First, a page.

The dangerous condition on the rise among adolescents – health enews

The dangerous condition on the rise among adolescents


The dangerous condition on the rise among adolescents

It is no surprise that children and adolescents faced extreme difficulties academically, socially and emotionally as a result of the COVID-19 pandemic. But what many people don’t realize is that the pandemic took a toll on the physical health of this age group, as well.

I, like so many other pediatricians, have witnessed a trend of weight gain across our adolescent patient population. Sometimes that weight gain was followed by significant weight loss. Since early 2020, we have been seeing an increased incidence of disordered eating.

We know that the pandemic lead to a variety of circumstances that may have played a role in weight gain, weight loss and disordered eating, including:

  • Disrupted routines
  • Less opportunities for physical activity
  • Increased screen time
  • Increased stress
  • Less availability of nutritious food, particularly due to no in-person school, where some children receive their most nutritious food

For some adolescents, increased screen time meant more time spent on social media, where the pressures to fit a certain physical mold can be strong. But this isn’t the only thing that influences a child’s relationship with food.

The eating behaviors and lifestyle choices of parents and other family who may or may not be struggling with their own eating disorder or medical health problem can play a large role in a child’s relationship with food. It’s important that we all strive for a healthy, well-balanced life. However, it is possible to place too much importance on physical appearance, maintaining strict, restrictive diets and excessive exercising, which could send the wrong message to teens at risk of developing eating disorders.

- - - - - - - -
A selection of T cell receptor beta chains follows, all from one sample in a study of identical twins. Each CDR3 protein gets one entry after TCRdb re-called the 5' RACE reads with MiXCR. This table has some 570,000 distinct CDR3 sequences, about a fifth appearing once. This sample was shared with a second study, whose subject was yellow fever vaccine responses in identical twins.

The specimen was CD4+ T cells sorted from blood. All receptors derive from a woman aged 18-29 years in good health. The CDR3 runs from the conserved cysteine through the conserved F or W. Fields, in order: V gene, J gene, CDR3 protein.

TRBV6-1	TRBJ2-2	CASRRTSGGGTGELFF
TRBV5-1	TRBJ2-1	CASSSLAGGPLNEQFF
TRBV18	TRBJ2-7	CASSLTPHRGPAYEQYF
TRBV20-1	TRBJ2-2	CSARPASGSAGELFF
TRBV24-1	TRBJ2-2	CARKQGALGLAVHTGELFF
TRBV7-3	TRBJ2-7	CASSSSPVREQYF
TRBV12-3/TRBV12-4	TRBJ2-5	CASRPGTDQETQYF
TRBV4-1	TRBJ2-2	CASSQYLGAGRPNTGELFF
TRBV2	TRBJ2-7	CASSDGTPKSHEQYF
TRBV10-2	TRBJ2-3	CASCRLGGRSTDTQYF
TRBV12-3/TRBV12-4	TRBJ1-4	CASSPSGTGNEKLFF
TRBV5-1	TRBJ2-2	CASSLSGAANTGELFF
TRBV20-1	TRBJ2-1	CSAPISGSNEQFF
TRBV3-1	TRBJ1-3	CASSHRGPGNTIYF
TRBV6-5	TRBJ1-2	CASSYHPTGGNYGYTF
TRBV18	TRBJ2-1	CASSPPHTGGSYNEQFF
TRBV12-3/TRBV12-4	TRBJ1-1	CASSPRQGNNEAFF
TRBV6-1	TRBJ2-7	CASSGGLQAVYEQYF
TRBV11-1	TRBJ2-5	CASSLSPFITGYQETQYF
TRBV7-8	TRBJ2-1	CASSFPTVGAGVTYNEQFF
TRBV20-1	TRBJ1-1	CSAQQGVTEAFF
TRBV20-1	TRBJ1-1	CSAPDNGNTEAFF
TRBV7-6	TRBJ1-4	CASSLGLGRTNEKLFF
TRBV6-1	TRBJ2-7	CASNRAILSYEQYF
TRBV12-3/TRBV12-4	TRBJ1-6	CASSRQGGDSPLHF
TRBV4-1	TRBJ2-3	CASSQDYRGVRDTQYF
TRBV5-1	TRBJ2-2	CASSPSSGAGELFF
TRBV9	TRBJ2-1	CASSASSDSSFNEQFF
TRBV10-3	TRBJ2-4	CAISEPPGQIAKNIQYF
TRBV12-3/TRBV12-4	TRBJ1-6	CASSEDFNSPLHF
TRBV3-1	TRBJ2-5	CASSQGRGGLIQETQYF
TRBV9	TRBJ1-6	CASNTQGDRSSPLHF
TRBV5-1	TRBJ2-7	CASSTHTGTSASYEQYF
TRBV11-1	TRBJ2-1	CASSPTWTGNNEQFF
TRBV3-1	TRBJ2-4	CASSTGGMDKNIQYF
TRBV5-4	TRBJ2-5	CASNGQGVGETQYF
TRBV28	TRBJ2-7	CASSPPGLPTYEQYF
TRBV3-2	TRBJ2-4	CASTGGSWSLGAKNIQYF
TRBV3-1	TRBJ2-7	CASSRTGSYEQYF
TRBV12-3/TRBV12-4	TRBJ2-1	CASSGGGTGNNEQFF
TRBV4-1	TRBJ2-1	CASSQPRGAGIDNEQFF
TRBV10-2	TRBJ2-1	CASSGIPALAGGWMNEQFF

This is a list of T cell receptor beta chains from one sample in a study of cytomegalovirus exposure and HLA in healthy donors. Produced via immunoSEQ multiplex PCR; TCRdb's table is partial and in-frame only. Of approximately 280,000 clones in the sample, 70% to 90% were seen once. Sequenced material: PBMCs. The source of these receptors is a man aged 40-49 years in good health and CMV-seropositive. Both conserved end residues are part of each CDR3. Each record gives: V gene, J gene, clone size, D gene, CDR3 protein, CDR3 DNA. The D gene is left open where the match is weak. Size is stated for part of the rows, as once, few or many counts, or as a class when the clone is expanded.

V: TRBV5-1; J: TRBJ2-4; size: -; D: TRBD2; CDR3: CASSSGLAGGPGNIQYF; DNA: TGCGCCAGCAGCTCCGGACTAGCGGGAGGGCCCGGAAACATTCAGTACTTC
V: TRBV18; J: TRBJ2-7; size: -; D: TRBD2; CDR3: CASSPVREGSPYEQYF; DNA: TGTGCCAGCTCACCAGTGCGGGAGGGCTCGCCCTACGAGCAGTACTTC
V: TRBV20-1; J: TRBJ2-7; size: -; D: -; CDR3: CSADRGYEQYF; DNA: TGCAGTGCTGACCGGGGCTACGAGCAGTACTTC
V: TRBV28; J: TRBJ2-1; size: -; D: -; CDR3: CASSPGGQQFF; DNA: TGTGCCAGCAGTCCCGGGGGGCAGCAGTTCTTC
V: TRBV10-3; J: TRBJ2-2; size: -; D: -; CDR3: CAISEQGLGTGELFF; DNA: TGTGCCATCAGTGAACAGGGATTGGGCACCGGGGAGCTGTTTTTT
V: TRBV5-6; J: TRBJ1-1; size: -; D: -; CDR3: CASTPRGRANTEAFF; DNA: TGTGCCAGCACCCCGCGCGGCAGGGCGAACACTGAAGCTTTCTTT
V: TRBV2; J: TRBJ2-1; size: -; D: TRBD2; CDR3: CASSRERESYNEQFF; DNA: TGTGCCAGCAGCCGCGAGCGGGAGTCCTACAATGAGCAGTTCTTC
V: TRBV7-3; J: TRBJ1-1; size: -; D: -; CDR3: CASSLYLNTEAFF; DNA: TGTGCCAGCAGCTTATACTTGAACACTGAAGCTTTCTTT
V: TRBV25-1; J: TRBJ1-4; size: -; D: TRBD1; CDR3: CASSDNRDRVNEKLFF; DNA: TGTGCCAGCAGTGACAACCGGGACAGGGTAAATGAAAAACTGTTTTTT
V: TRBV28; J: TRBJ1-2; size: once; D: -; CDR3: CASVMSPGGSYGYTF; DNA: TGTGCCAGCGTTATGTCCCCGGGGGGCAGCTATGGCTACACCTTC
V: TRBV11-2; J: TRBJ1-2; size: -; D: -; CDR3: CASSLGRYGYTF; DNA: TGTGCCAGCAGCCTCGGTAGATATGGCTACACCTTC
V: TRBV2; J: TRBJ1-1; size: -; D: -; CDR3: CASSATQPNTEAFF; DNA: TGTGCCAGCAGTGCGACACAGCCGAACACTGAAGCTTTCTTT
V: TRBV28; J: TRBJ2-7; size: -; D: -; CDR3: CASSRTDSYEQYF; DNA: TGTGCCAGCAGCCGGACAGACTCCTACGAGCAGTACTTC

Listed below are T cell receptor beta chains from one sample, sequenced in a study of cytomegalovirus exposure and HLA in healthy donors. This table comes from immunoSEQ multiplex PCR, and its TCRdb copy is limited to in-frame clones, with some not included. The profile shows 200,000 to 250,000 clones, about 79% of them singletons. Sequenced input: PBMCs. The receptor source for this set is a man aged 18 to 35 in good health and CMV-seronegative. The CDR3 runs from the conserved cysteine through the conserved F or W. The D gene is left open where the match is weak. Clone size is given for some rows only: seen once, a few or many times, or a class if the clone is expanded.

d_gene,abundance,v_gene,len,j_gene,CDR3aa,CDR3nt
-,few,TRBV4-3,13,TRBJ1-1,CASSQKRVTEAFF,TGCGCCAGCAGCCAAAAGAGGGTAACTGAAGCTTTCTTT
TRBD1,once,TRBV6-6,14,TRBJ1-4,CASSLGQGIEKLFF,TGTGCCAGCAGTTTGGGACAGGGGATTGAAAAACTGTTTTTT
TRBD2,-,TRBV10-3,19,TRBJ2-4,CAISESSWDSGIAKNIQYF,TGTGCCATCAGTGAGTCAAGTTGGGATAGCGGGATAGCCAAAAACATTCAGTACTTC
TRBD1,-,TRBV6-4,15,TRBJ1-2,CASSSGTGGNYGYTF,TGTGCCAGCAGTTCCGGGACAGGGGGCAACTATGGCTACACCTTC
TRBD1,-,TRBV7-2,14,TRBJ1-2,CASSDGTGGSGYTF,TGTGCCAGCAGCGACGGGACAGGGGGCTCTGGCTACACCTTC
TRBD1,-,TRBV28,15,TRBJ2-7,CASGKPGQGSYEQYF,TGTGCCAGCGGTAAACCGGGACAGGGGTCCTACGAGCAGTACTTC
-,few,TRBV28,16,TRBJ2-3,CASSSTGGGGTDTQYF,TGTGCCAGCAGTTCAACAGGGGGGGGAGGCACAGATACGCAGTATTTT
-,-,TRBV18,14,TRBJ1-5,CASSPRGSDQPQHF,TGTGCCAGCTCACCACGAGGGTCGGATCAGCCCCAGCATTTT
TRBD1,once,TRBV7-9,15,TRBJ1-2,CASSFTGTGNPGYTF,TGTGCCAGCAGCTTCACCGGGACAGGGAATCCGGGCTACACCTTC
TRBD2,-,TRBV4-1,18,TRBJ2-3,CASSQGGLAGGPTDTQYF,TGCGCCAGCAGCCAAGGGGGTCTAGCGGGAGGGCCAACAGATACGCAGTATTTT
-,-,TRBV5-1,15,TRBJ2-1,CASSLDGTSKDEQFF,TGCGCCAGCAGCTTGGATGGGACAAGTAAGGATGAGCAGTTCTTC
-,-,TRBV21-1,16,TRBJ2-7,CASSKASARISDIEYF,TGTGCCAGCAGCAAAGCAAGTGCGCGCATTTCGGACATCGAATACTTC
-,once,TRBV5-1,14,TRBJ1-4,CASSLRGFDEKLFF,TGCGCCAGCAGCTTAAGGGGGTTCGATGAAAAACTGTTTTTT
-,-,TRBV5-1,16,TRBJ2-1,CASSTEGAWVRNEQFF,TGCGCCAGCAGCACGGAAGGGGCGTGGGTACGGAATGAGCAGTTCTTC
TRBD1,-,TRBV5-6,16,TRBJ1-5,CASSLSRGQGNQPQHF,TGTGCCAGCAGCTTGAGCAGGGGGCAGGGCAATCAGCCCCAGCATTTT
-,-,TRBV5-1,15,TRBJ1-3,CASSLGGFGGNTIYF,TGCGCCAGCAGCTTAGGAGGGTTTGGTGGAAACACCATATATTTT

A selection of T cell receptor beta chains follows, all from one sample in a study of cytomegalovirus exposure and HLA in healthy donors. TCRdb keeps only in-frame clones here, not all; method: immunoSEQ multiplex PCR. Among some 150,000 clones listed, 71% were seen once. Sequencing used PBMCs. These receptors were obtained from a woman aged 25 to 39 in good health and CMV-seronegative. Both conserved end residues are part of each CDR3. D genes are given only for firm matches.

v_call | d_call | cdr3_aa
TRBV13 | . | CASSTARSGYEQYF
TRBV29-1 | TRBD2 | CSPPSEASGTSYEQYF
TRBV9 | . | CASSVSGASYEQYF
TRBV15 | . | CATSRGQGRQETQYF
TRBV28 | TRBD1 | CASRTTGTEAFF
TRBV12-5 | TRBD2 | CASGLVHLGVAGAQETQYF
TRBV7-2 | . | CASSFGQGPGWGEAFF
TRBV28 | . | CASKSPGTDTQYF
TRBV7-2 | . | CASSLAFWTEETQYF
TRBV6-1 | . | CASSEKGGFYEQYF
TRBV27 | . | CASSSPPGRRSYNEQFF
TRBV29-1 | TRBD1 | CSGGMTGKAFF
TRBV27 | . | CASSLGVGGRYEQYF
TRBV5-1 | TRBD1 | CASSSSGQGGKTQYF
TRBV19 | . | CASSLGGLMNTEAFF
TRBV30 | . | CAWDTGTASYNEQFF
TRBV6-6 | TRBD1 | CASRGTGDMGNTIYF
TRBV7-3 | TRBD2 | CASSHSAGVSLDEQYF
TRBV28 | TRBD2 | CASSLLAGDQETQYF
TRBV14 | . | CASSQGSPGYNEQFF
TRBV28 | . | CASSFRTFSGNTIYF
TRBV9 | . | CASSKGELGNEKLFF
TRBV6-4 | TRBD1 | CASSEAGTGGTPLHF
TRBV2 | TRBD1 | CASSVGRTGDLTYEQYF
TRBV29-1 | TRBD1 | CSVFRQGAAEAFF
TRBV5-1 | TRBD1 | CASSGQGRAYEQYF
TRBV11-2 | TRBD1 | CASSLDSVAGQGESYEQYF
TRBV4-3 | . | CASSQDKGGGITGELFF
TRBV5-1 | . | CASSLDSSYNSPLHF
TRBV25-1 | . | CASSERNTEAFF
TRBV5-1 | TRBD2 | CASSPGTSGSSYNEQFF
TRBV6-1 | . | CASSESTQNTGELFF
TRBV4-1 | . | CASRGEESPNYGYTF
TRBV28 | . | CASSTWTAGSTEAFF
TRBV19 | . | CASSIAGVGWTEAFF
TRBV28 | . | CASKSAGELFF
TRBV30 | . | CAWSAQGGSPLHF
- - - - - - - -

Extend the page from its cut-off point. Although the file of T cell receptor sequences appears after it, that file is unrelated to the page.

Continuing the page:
Eating disorders typically do not resolve on their own. Adolescents who have developed eating disorders, whether or not as a result of the pandemic, will continue to lose weight unless they receive the appropriate treatment.

The gold standard for outpatient eating disorder management is Family-Based Treatment (FBT), also known as the Maudsley Method, which empowers parents to combat eating disorder behaviors by taking control of weight restoration. Parents and patients are taught that food is medicine and are instructed to choose, portion and plate three meals and three snacks per day for their child. It may sound simple, but feeding a patient with an eating disorder is a difficult and trying task. Adolescent medicine physicians and therapists can help families navigate the trials and tribulations of re-feeding. The sooner weight is restored, the better the prognosis for the patient and lower the likelihood that they will continue to struggle with eating disorder thoughts and behaviors in adulthood.

Monitor the eating behaviors of your teen. If you’re concerned about intentional caloric restriction, weight loss, overly picky eating, excessive exercise, purging, binge-eating and/or severe anxiety related to eating, schedule an appointment with your child’s physician promptly. If you are concerned your child has an eating disorder, their primary care physician can refer them to adolescent medicine, who can initiate FBT or escalate care if needed.

Dr. Huma Khan is an adolescent medicine physician with Advocate Children’s Medical Group.

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About the Author: Eugene Berry